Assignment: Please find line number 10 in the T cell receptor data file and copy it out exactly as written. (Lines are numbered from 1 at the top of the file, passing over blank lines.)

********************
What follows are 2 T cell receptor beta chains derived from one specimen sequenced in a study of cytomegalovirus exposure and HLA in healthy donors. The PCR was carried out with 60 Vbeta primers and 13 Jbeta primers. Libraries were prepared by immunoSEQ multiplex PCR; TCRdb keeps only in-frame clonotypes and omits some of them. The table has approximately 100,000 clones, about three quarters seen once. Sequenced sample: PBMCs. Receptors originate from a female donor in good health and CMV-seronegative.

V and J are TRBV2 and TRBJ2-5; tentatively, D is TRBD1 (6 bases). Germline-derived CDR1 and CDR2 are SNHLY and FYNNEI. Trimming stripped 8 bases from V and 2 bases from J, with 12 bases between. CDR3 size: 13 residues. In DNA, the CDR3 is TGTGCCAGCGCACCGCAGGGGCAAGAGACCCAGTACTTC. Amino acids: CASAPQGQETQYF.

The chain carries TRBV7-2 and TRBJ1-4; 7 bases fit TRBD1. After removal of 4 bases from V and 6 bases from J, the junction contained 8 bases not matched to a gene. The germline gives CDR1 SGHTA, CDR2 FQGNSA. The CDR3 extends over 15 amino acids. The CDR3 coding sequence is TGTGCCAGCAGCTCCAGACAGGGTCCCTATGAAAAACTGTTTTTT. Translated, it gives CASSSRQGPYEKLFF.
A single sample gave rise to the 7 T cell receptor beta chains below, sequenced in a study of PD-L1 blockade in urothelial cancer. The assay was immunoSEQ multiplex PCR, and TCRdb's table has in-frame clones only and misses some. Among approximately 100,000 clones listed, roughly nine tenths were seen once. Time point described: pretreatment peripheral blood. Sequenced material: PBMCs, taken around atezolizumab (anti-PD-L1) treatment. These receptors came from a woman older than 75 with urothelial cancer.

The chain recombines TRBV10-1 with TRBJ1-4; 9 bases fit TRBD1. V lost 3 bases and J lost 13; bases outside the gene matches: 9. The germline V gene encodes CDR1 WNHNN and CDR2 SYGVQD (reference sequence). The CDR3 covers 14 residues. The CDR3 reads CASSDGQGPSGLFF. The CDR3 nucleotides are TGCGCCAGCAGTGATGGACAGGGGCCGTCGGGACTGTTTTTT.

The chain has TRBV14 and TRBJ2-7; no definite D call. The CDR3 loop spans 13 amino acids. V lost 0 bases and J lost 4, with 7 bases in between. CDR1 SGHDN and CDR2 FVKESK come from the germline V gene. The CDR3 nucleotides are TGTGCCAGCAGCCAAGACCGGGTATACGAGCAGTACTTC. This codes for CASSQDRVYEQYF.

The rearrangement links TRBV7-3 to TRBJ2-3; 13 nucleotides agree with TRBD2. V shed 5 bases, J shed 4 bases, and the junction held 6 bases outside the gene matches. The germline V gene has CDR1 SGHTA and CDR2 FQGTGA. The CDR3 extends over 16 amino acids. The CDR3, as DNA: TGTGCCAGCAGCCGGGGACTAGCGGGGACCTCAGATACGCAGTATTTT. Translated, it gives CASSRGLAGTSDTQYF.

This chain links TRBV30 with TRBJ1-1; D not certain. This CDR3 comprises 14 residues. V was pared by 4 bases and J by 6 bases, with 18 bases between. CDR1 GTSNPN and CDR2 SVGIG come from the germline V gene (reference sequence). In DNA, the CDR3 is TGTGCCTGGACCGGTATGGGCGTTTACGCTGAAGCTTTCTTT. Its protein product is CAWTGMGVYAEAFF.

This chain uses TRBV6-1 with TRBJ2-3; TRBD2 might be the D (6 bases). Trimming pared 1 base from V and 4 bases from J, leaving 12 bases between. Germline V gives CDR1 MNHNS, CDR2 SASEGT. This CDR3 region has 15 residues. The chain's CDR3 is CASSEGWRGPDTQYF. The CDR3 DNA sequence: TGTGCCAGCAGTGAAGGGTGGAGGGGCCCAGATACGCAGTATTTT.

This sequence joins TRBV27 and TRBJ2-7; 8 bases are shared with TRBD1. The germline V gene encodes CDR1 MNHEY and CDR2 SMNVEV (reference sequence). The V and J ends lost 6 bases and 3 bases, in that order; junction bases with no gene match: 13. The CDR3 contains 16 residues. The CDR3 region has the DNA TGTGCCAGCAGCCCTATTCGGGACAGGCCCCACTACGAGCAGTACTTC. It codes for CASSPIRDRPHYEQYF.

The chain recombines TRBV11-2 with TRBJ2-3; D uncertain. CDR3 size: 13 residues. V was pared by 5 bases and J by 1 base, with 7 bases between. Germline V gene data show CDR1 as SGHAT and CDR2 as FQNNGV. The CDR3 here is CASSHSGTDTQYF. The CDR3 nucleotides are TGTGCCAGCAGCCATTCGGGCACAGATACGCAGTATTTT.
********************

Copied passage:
This sequence joins TRBV27 and TRBJ2-7; 8 bases are shared with TRBD1. The germline V gene encodes CDR1 MNHEY and CDR2 SMNVEV (reference sequence). The V and J ends lost 6 bases and 3 bases, in that order; junction bases with no gene match: 13. The CDR3 contains 16 residues. The CDR3 region has the DNA TGTGCCAGCAGCCCTATTCGGGACAGGCCCCACTACGAGCAGTACTTC. It codes for CASSPIRDRPHYEQYF.